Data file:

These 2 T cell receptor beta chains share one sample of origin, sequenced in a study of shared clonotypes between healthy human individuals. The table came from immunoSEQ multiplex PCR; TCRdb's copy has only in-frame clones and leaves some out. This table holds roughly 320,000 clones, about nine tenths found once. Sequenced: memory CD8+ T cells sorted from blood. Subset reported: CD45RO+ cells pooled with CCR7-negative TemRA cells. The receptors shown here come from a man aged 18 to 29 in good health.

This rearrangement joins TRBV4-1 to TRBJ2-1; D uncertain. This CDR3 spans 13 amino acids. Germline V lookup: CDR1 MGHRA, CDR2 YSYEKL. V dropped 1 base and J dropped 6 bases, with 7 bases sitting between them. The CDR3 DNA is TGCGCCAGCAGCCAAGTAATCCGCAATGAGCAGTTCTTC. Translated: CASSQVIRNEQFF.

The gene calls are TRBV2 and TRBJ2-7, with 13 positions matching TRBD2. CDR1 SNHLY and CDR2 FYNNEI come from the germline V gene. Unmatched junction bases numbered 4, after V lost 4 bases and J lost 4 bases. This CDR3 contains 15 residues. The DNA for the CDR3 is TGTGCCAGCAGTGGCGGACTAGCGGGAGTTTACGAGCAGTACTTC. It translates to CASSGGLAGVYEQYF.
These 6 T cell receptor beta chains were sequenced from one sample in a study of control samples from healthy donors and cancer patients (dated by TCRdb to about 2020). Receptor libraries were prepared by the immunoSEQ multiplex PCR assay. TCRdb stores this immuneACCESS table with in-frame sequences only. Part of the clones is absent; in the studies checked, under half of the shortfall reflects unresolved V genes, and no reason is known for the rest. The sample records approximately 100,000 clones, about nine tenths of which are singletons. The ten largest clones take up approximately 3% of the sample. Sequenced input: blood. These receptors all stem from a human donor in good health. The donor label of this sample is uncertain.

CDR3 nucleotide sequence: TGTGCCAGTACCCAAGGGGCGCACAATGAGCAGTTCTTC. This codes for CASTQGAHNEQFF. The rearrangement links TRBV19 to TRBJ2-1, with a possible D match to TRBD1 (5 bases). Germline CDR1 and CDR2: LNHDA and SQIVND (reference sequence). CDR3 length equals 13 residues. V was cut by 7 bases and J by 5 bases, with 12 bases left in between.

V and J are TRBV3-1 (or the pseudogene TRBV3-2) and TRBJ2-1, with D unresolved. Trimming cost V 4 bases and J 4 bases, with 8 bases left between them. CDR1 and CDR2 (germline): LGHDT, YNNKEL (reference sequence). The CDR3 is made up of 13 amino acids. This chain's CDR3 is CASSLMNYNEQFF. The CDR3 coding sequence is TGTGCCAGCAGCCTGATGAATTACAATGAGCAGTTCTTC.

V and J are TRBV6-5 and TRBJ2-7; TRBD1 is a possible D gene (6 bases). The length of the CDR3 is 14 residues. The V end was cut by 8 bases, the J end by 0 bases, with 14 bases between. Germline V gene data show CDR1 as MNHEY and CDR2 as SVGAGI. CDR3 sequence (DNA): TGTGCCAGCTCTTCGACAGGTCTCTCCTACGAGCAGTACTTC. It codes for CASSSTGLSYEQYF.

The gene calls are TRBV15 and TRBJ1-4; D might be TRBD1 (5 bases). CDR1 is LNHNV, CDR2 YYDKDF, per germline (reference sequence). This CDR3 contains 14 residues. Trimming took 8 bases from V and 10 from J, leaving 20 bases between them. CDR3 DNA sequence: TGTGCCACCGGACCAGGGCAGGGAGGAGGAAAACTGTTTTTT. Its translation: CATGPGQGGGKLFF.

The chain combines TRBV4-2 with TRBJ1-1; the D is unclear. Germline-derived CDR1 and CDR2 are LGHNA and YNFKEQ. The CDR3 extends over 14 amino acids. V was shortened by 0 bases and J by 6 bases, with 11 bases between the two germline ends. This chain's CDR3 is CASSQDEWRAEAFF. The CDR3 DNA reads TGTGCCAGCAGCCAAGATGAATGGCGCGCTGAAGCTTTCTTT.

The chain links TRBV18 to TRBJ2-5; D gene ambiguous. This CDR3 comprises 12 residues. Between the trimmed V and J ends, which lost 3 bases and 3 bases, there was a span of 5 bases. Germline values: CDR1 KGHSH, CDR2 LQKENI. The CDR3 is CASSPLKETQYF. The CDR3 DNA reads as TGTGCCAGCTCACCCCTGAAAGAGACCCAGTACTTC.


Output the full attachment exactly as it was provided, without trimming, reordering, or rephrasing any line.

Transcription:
These 2 T cell receptor beta chains share one sample of origin, sequenced in a study of shared clonotypes between healthy human individuals. The table came from immunoSEQ multiplex PCR; TCRdb's copy has only in-frame clones and leaves some out. This table holds roughly 320,000 clones, about nine tenths found once. Sequenced: memory CD8+ T cells sorted from blood. Subset reported: CD45RO+ cells pooled with CCR7-negative TemRA cells. The receptors shown here come from a man aged 18 to 29 in good health.

This rearrangement joins TRBV4-1 to TRBJ2-1; D uncertain. This CDR3 spans 13 amino acids. Germline V lookup: CDR1 MGHRA, CDR2 YSYEKL. V dropped 1 base and J dropped 6 bases, with 7 bases sitting between them. The CDR3 DNA is TGCGCCAGCAGCCAAGTAATCCGCAATGAGCAGTTCTTC. Translated: CASSQVIRNEQFF.

The gene calls are TRBV2 and TRBJ2-7, with 13 positions matching TRBD2. CDR1 SNHLY and CDR2 FYNNEI come from the germline V gene. Unmatched junction bases numbered 4, after V lost 4 bases and J lost 4 bases. This CDR3 contains 15 residues. The DNA for the CDR3 is TGTGCCAGCAGTGGCGGACTAGCGGGAGTTTACGAGCAGTACTTC. It translates to CASSGGLAGVYEQYF.
These 6 T cell receptor beta chains were sequenced from one sample in a study of control samples from healthy donors and cancer patients (dated by TCRdb to about 2020). Receptor libraries were prepared by the immunoSEQ multiplex PCR assay. TCRdb stores this immuneACCESS table with in-frame sequences only. Part of the clones is absent; in the studies checked, under half of the shortfall reflects unresolved V genes, and no reason is known for the rest. The sample records approximately 100,000 clones, about nine tenths of which are singletons. The ten largest clones take up approximately 3% of the sample. Sequenced input: blood. These receptors all stem from a human donor in good health. The donor label of this sample is uncertain.

CDR3 nucleotide sequence: TGTGCCAGTACCCAAGGGGCGCACAATGAGCAGTTCTTC. This codes for CASTQGAHNEQFF. The rearrangement links TRBV19 to TRBJ2-1, with a possible D match to TRBD1 (5 bases). Germline CDR1 and CDR2: LNHDA and SQIVND (reference sequence). CDR3 length equals 13 residues. V was cut by 7 bases and J by 5 bases, with 12 bases left in between.

V and J are TRBV3-1 (or the pseudogene TRBV3-2) and TRBJ2-1, with D unresolved. Trimming cost V 4 bases and J 4 bases, with 8 bases left between them. CDR1 and CDR2 (germline): LGHDT, YNNKEL (reference sequence). The CDR3 is made up of 13 amino acids. This chain's CDR3 is CASSLMNYNEQFF. The CDR3 coding sequence is TGTGCCAGCAGCCTGATGAATTACAATGAGCAGTTCTTC.

V and J are TRBV6-5 and TRBJ2-7; TRBD1 is a possible D gene (6 bases). The length of the CDR3 is 14 residues. The V end was cut by 8 bases, the J end by 0 bases, with 14 bases between. Germline V gene data show CDR1 as MNHEY and CDR2 as SVGAGI. CDR3 sequence (DNA): TGTGCCAGCTCTTCGACAGGTCTCTCCTACGAGCAGTACTTC. It codes for CASSSTGLSYEQYF.

The gene calls are TRBV15 and TRBJ1-4; D might be TRBD1 (5 bases). CDR1 is LNHNV, CDR2 YYDKDF, per germline (reference sequence). This CDR3 contains 14 residues. Trimming took 8 bases from V and 10 from J, leaving 20 bases between them. CDR3 DNA sequence: TGTGCCACCGGACCAGGGCAGGGAGGAGGAAAACTGTTTTTT. Its translation: CATGPGQGGGKLFF.

The chain combines TRBV4-2 with TRBJ1-1; the D is unclear. Germline-derived CDR1 and CDR2 are LGHNA and YNFKEQ. The CDR3 extends over 14 amino acids. V was shortened by 0 bases and J by 6 bases, with 11 bases between the two germline ends. This chain's CDR3 is CASSQDEWRAEAFF. The CDR3 DNA reads TGTGCCAGCAGCCAAGATGAATGGCGCGCTGAAGCTTTCTTT.

The chain links TRBV18 to TRBJ2-5; D gene ambiguous. This CDR3 comprises 12 residues. Between the trimmed V and J ends, which lost 3 bases and 3 bases, there was a span of 5 bases. Germline values: CDR1 KGHSH, CDR2 LQKENI. The CDR3 is CASSPLKETQYF. The CDR3 DNA reads as TGTGCCAGCTCACCCCTGAAAGAGACCCAGTACTTC.